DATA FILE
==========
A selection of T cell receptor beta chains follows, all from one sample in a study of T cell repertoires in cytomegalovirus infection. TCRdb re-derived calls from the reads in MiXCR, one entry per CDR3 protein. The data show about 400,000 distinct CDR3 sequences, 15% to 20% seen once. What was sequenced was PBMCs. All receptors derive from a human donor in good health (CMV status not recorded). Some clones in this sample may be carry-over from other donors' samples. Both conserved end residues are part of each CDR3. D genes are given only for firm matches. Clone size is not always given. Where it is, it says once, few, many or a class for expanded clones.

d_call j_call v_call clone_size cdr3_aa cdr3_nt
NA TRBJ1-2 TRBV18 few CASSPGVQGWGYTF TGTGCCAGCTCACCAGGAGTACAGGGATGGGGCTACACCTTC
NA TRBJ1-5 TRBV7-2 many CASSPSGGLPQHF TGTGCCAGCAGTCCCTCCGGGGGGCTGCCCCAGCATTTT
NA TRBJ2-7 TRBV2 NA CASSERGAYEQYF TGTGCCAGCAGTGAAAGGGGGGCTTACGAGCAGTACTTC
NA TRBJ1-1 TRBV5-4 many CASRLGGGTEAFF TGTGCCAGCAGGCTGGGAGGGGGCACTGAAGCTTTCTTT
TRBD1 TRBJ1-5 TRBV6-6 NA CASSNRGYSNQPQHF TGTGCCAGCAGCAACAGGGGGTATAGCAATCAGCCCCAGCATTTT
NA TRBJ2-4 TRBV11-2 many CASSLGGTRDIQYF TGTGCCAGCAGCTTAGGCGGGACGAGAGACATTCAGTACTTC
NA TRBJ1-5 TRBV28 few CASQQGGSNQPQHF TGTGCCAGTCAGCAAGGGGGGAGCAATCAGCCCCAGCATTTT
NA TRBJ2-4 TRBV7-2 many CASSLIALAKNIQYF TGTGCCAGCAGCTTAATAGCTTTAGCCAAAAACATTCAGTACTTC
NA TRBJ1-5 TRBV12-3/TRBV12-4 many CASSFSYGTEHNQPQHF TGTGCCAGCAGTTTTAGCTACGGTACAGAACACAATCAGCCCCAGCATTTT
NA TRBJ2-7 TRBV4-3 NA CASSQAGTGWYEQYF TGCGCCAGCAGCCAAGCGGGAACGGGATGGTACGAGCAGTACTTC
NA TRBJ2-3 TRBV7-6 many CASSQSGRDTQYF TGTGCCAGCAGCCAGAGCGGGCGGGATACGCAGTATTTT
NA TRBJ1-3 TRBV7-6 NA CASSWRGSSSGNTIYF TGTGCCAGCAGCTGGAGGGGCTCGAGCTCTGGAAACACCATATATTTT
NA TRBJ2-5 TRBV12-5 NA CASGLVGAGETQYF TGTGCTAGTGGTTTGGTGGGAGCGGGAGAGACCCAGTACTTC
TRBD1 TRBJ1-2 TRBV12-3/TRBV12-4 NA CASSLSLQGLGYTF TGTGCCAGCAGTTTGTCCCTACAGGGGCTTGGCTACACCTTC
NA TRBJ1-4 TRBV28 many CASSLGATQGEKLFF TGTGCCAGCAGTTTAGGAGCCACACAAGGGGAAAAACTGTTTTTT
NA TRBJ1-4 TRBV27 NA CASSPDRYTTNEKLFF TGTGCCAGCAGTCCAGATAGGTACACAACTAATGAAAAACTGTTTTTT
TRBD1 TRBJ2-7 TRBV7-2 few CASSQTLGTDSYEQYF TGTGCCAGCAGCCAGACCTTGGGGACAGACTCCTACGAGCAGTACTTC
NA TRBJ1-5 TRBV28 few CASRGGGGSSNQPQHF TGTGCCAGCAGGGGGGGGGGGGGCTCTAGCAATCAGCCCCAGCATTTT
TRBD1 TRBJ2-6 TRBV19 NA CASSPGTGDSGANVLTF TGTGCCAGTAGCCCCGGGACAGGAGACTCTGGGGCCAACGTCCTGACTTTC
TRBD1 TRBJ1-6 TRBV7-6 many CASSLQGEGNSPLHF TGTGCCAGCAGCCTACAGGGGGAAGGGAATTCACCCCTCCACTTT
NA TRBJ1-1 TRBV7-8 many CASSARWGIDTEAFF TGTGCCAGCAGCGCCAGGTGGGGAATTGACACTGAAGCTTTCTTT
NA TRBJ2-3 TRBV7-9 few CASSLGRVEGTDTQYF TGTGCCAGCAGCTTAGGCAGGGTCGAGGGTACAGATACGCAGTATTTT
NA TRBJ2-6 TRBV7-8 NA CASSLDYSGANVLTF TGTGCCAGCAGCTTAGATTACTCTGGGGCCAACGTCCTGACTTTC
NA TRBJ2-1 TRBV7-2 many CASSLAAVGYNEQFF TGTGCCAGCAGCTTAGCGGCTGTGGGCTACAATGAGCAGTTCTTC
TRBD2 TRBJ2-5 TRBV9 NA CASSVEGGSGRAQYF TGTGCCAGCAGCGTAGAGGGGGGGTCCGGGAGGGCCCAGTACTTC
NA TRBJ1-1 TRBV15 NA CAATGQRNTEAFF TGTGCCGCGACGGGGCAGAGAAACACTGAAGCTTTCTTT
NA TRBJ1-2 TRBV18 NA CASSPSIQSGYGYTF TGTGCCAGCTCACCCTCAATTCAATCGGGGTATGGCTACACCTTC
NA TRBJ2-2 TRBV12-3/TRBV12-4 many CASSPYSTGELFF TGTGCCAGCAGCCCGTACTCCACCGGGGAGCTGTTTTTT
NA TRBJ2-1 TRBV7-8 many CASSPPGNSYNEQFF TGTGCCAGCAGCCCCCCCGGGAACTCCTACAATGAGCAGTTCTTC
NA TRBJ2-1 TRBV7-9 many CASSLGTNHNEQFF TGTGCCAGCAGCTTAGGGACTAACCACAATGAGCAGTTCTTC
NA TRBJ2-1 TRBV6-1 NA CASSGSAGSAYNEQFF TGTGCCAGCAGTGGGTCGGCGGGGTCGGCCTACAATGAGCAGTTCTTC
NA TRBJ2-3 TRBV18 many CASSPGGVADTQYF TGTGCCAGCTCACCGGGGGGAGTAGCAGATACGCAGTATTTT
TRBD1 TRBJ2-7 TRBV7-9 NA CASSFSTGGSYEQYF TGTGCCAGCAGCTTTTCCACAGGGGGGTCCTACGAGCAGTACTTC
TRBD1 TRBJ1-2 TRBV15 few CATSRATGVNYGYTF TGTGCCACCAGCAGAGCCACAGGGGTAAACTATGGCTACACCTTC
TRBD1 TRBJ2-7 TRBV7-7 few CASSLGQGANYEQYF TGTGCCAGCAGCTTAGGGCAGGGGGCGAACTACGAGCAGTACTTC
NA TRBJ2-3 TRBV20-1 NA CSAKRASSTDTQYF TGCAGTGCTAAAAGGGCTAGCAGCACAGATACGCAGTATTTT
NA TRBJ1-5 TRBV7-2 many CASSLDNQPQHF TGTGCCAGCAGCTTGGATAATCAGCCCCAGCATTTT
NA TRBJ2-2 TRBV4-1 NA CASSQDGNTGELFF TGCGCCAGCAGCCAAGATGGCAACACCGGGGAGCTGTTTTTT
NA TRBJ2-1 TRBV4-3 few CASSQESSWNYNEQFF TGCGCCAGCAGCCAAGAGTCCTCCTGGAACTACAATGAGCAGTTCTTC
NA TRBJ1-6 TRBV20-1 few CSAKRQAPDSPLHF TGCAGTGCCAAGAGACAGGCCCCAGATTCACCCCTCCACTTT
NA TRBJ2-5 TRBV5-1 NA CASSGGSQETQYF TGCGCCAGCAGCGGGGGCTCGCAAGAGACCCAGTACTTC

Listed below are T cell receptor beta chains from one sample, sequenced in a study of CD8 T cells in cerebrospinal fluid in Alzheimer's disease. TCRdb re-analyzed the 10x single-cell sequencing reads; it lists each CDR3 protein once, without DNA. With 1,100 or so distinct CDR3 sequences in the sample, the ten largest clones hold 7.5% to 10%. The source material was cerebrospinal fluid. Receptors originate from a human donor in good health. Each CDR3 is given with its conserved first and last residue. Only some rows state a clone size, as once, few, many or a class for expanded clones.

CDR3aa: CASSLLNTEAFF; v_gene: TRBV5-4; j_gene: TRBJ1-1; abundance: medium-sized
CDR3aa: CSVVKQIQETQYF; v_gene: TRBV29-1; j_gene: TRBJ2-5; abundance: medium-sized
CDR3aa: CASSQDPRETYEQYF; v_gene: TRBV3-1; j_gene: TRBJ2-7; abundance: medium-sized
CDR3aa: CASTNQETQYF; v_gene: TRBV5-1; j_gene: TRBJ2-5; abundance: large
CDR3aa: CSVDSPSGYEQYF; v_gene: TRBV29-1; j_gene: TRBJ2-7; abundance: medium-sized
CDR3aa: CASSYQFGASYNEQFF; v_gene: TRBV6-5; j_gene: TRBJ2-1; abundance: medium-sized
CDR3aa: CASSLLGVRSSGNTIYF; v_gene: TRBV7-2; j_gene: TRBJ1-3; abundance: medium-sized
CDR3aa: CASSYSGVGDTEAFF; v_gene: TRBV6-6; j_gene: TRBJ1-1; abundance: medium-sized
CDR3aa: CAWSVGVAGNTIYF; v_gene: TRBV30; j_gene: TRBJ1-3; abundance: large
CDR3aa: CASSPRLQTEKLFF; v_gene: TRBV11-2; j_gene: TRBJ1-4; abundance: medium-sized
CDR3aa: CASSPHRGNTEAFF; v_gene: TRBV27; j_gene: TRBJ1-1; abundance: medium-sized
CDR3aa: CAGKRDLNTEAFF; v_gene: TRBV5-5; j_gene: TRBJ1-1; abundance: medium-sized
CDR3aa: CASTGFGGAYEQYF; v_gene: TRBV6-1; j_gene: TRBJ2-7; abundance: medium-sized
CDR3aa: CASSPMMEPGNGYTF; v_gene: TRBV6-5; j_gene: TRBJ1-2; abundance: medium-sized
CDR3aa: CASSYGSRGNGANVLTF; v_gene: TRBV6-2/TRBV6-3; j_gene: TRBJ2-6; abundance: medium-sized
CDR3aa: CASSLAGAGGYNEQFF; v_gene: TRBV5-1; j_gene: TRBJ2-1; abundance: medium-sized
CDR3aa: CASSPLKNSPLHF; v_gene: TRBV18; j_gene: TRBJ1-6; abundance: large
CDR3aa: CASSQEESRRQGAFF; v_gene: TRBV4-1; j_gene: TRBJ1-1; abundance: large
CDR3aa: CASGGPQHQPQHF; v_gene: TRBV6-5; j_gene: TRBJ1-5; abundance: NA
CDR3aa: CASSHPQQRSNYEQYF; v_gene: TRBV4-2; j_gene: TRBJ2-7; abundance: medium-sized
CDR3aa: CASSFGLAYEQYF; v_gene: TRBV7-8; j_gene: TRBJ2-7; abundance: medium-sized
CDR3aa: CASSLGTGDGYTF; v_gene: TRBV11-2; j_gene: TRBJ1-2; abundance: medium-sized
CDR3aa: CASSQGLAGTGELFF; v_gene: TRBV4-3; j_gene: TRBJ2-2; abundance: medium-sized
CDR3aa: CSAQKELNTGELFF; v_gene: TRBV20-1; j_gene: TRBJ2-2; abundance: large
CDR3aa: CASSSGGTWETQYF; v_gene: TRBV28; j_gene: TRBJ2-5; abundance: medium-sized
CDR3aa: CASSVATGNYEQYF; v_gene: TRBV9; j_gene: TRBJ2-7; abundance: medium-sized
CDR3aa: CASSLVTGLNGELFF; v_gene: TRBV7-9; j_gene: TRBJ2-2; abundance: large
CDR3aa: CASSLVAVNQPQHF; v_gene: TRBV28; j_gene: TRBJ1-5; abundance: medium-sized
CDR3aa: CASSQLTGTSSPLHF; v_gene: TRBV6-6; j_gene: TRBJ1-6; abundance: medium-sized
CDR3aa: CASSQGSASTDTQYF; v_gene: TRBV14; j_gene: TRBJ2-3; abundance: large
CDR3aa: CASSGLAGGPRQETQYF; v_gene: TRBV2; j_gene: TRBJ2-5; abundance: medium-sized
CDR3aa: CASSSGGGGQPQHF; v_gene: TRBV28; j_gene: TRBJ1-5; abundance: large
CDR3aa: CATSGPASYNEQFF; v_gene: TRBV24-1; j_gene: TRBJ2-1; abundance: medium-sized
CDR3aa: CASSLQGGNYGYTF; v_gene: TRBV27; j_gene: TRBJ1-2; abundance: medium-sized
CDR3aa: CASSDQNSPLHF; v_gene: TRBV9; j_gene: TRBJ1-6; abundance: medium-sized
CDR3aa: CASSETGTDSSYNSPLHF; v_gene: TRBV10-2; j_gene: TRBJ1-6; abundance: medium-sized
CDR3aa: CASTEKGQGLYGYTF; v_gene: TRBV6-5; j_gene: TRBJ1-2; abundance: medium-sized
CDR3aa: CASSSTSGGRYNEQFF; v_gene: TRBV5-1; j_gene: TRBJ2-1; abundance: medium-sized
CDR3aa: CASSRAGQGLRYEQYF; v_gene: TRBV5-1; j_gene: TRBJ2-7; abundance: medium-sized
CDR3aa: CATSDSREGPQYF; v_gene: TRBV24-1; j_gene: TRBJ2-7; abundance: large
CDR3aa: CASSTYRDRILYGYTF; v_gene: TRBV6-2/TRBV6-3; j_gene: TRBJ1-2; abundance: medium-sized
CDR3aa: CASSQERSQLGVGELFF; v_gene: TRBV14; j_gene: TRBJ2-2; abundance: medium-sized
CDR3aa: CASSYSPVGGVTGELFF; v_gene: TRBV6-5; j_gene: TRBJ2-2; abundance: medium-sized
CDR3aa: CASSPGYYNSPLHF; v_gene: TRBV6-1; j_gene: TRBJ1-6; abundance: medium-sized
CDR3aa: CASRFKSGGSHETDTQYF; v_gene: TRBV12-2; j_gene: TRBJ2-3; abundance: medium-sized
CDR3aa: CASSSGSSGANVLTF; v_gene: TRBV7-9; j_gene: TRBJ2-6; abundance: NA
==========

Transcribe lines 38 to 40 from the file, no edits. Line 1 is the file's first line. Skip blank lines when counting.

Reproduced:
NA TRBJ2-3 TRBV20-1 NA CSAKRASSTDTQYF TGCAGTGCTAAAAGGGCTAGCAGCACAGATACGCAGTATTTT
NA TRBJ1-5 TRBV7-2 many CASSLDNQPQHF TGTGCCAGCAGCTTGGATAATCAGCCCCAGCATTTT
NA TRBJ2-2 TRBV4-1 NA CASSQDGNTGELFF TGCGCCAGCAGCCAAGATGGCAACACCGGGGAGCTGTTTTTT